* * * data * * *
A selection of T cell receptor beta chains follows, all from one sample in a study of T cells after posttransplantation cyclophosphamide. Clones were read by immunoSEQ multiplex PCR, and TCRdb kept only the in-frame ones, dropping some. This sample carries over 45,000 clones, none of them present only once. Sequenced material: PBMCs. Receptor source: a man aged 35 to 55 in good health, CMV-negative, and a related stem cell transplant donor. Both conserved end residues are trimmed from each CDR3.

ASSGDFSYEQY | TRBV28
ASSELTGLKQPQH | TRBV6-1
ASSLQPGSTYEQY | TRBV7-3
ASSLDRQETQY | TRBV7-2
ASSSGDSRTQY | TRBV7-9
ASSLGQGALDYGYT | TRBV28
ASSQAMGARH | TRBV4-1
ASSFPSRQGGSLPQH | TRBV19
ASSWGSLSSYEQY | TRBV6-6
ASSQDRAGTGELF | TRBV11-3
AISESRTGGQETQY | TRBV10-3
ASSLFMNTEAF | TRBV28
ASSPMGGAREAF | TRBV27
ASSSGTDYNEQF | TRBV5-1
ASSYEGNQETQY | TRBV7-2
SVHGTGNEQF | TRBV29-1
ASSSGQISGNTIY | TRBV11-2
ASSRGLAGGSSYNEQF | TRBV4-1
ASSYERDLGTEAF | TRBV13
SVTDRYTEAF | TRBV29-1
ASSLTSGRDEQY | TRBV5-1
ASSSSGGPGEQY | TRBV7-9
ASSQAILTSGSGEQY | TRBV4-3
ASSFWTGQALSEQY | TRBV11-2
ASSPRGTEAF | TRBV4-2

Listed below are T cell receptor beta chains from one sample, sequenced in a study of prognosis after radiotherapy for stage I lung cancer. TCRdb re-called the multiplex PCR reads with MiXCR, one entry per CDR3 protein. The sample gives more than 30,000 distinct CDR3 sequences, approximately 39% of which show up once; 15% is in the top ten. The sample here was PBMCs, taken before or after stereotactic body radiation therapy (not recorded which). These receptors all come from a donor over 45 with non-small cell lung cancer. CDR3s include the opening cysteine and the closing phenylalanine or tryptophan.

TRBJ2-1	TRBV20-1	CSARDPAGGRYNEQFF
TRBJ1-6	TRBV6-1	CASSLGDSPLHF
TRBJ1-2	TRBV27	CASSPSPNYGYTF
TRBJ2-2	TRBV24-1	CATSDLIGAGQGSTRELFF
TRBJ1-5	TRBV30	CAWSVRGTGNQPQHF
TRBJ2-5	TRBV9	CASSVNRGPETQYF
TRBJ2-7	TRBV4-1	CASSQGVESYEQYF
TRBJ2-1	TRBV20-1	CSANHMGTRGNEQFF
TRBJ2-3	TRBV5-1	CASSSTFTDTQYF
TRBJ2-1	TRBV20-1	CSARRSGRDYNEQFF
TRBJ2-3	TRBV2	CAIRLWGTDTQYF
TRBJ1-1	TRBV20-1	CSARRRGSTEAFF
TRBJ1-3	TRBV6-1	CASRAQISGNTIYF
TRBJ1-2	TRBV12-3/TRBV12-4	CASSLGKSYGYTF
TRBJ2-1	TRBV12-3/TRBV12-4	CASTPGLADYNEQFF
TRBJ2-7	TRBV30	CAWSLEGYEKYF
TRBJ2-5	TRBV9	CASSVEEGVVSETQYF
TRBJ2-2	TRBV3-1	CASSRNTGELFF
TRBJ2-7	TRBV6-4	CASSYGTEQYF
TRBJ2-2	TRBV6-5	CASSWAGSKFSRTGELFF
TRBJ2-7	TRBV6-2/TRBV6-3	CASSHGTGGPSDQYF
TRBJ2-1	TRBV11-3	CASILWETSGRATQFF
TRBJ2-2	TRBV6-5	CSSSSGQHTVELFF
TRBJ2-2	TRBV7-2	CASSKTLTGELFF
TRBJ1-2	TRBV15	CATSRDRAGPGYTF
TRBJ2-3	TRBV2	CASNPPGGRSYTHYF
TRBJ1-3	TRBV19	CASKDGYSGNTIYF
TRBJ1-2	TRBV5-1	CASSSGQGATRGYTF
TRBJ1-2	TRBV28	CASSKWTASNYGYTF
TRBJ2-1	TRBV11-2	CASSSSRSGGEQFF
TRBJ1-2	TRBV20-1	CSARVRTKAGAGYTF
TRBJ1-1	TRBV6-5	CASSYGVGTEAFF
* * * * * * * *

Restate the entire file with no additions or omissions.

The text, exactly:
A selection of T cell receptor beta chains follows, all from one sample in a study of T cells after posttransplantation cyclophosphamide. Clones were read by immunoSEQ multiplex PCR, and TCRdb kept only the in-frame ones, dropping some. This sample carries over 45,000 clones, none of them present only once. Sequenced material: PBMCs. Receptor source: a man aged 35 to 55 in good health, CMV-negative, and a related stem cell transplant donor. Both conserved end residues are trimmed from each CDR3.

ASSGDFSYEQY | TRBV28
ASSELTGLKQPQH | TRBV6-1
ASSLQPGSTYEQY | TRBV7-3
ASSLDRQETQY | TRBV7-2
ASSSGDSRTQY | TRBV7-9
ASSLGQGALDYGYT | TRBV28
ASSQAMGARH | TRBV4-1
ASSFPSRQGGSLPQH | TRBV19
ASSWGSLSSYEQY | TRBV6-6
ASSQDRAGTGELF | TRBV11-3
AISESRTGGQETQY | TRBV10-3
ASSLFMNTEAF | TRBV28
ASSPMGGAREAF | TRBV27
ASSSGTDYNEQF | TRBV5-1
ASSYEGNQETQY | TRBV7-2
SVHGTGNEQF | TRBV29-1
ASSSGQISGNTIY | TRBV11-2
ASSRGLAGGSSYNEQF | TRBV4-1
ASSYERDLGTEAF | TRBV13
SVTDRYTEAF | TRBV29-1
ASSLTSGRDEQY | TRBV5-1
ASSSSGGPGEQY | TRBV7-9
ASSQAILTSGSGEQY | TRBV4-3
ASSFWTGQALSEQY | TRBV11-2
ASSPRGTEAF | TRBV4-2

Listed below are T cell receptor beta chains from one sample, sequenced in a study of prognosis after radiotherapy for stage I lung cancer. TCRdb re-called the multiplex PCR reads with MiXCR, one entry per CDR3 protein. The sample gives more than 30,000 distinct CDR3 sequences, approximately 39% of which show up once; 15% is in the top ten. The sample here was PBMCs, taken before or after stereotactic body radiation therapy (not recorded which). These receptors all come from a donor over 45 with non-small cell lung cancer. CDR3s include the opening cysteine and the closing phenylalanine or tryptophan.

TRBJ2-1	TRBV20-1	CSARDPAGGRYNEQFF
TRBJ1-6	TRBV6-1	CASSLGDSPLHF
TRBJ1-2	TRBV27	CASSPSPNYGYTF
TRBJ2-2	TRBV24-1	CATSDLIGAGQGSTRELFF
TRBJ1-5	TRBV30	CAWSVRGTGNQPQHF
TRBJ2-5	TRBV9	CASSVNRGPETQYF
TRBJ2-7	TRBV4-1	CASSQGVESYEQYF
TRBJ2-1	TRBV20-1	CSANHMGTRGNEQFF
TRBJ2-3	TRBV5-1	CASSSTFTDTQYF
TRBJ2-1	TRBV20-1	CSARRSGRDYNEQFF
TRBJ2-3	TRBV2	CAIRLWGTDTQYF
TRBJ1-1	TRBV20-1	CSARRRGSTEAFF
TRBJ1-3	TRBV6-1	CASRAQISGNTIYF
TRBJ1-2	TRBV12-3/TRBV12-4	CASSLGKSYGYTF
TRBJ2-1	TRBV12-3/TRBV12-4	CASTPGLADYNEQFF
TRBJ2-7	TRBV30	CAWSLEGYEKYF
TRBJ2-5	TRBV9	CASSVEEGVVSETQYF
TRBJ2-2	TRBV3-1	CASSRNTGELFF
TRBJ2-7	TRBV6-4	CASSYGTEQYF
TRBJ2-2	TRBV6-5	CASSWAGSKFSRTGELFF
TRBJ2-7	TRBV6-2/TRBV6-3	CASSHGTGGPSDQYF
TRBJ2-1	TRBV11-3	CASILWETSGRATQFF
TRBJ2-2	TRBV6-5	CSSSSGQHTVELFF
TRBJ2-2	TRBV7-2	CASSKTLTGELFF
TRBJ1-2	TRBV15	CATSRDRAGPGYTF
TRBJ2-3	TRBV2	CASNPPGGRSYTHYF
TRBJ1-3	TRBV19	CASKDGYSGNTIYF
TRBJ1-2	TRBV5-1	CASSSGQGATRGYTF
TRBJ1-2	TRBV28	CASSKWTASNYGYTF
TRBJ2-1	TRBV11-2	CASSSSRSGGEQFF
TRBJ1-2	TRBV20-1	CSARVRTKAGAGYTF
TRBJ1-1	TRBV6-5	CASSYGVGTEAFF